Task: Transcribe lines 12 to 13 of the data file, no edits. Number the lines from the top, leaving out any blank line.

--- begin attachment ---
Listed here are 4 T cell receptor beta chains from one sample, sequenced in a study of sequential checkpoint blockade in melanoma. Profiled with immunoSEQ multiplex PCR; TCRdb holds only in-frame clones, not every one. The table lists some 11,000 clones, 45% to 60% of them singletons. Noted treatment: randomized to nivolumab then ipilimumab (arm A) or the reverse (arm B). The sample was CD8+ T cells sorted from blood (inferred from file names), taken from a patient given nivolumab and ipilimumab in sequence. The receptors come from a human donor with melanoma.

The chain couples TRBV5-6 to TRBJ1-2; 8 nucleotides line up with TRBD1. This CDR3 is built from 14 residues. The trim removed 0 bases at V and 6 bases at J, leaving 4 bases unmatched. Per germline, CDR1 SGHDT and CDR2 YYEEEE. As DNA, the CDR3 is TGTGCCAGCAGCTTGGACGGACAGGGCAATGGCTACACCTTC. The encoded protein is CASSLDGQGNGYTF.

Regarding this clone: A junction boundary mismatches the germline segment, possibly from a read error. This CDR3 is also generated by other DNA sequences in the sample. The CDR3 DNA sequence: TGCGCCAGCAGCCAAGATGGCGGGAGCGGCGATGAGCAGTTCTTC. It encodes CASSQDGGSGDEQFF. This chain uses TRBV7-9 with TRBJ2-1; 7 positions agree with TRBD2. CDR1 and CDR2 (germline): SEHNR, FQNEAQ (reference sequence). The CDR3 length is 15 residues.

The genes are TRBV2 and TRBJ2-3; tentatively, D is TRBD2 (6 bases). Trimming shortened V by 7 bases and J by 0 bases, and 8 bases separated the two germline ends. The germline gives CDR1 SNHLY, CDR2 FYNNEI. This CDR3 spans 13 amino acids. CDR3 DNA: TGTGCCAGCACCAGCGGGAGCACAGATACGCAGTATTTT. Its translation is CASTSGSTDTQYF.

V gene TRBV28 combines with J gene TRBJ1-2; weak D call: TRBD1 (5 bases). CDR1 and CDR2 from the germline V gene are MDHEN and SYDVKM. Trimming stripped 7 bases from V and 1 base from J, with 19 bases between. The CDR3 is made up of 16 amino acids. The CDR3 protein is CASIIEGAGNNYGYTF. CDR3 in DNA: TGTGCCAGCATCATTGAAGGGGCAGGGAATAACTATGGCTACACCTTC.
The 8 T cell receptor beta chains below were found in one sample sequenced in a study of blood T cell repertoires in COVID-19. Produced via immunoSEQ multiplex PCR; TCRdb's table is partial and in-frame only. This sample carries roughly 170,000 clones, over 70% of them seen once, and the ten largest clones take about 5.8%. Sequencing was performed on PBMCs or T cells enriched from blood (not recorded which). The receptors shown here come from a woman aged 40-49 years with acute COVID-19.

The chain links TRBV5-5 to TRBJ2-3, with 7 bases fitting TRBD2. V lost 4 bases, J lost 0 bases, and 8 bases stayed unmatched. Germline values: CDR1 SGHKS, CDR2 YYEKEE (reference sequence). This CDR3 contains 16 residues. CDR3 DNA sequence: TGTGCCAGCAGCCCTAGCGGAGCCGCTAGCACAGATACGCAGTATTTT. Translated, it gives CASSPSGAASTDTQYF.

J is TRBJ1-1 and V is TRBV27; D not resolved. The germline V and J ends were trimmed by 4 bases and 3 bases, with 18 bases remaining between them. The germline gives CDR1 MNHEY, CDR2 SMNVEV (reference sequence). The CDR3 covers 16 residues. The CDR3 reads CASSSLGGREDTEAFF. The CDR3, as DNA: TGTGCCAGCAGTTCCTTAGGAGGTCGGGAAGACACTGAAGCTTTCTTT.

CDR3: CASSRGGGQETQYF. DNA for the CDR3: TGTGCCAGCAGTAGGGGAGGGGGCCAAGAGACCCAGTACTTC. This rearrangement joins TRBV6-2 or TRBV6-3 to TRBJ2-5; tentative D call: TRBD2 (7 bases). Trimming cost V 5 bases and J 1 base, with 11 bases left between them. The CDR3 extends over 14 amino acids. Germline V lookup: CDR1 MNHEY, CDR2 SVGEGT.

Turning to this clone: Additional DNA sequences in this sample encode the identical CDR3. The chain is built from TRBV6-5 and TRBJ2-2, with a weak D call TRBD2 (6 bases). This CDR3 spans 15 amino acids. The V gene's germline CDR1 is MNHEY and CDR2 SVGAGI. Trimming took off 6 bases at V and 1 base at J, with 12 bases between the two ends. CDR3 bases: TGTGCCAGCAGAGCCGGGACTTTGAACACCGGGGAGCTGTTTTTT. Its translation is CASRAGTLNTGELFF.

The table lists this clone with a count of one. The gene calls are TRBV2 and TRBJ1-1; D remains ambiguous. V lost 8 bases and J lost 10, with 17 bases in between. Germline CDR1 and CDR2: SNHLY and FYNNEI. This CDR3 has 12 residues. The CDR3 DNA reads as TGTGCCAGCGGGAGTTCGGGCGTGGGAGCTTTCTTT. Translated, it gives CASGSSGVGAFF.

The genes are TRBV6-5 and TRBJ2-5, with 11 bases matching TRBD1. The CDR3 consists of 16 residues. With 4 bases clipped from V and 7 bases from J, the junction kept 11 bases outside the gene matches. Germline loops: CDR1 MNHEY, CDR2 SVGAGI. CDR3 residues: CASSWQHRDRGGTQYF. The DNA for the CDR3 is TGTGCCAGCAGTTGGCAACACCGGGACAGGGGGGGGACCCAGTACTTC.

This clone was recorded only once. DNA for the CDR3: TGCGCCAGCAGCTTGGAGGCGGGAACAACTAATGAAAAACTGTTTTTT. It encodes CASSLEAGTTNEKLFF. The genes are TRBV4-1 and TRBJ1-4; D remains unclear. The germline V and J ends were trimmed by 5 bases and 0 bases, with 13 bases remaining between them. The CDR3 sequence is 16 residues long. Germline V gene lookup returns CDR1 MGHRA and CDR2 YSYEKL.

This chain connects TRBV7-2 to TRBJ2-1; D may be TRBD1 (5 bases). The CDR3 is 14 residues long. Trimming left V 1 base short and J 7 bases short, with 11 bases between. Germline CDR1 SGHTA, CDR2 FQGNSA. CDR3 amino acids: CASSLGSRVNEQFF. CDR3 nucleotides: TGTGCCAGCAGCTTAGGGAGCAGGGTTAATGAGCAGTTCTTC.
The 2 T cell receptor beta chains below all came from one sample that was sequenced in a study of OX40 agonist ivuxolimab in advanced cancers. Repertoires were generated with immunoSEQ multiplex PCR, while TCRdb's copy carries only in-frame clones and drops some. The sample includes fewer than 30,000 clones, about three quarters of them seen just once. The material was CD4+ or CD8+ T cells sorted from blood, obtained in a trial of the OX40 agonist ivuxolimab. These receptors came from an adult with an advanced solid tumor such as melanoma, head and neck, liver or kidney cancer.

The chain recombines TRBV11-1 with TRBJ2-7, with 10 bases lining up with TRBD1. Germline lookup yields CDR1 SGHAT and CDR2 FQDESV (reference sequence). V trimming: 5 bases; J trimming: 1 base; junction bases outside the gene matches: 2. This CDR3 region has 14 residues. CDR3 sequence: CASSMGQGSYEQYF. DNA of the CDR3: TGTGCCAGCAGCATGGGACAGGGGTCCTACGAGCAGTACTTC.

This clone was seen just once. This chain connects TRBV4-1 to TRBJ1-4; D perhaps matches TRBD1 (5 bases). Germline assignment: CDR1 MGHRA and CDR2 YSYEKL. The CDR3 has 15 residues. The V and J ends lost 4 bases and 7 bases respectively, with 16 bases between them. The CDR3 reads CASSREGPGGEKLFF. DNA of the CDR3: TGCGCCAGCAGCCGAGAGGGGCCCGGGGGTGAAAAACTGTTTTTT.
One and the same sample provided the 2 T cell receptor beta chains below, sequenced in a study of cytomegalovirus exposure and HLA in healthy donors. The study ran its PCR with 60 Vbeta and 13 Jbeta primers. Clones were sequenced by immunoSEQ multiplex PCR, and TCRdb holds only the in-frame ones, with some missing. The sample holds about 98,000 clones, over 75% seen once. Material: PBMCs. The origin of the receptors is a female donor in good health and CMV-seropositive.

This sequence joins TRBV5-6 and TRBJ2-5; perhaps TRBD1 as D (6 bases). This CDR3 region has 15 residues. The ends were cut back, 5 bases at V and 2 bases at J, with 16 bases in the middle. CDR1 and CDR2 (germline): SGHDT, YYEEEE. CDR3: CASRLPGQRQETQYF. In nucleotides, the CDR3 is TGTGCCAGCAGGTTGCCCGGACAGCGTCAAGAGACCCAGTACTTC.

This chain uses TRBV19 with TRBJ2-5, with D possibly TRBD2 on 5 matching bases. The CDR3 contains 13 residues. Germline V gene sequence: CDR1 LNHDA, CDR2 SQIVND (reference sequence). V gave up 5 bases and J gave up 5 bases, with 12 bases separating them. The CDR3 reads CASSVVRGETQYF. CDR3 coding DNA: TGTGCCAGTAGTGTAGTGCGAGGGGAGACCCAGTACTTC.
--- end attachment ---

The genes are TRBV6-5 and TRBJ2-5, with 11 bases matching TRBD1. The CDR3 consists of 16 residues. With 4 bases clipped from V and 7 bases from J, the junction kept 11 bases outside the gene matches. Germline loops: CDR1 MNHEY, CDR2 SVGAGI. CDR3 residues: CASSWQHRDRGGTQYF. The DNA for the CDR3 is TGTGCCAGCAGTTGGCAACACCGGGACAGGGGGGGGACCCAGTACTTC.

This clone was recorded only once. DNA for the CDR3: TGCGCCAGCAGCTTGGAGGCGGGAACAACTAATGAAAAACTGTTTTTT. It encodes CASSLEAGTTNEKLFF. The genes are TRBV4-1 and TRBJ1-4; D remains unclear. The germline V and J ends were trimmed by 5 bases and 0 bases, with 13 bases remaining between them. The CDR3 sequence is 16 residues long. Germline V gene lookup returns CDR1 MGHRA and CDR2 YSYEKL.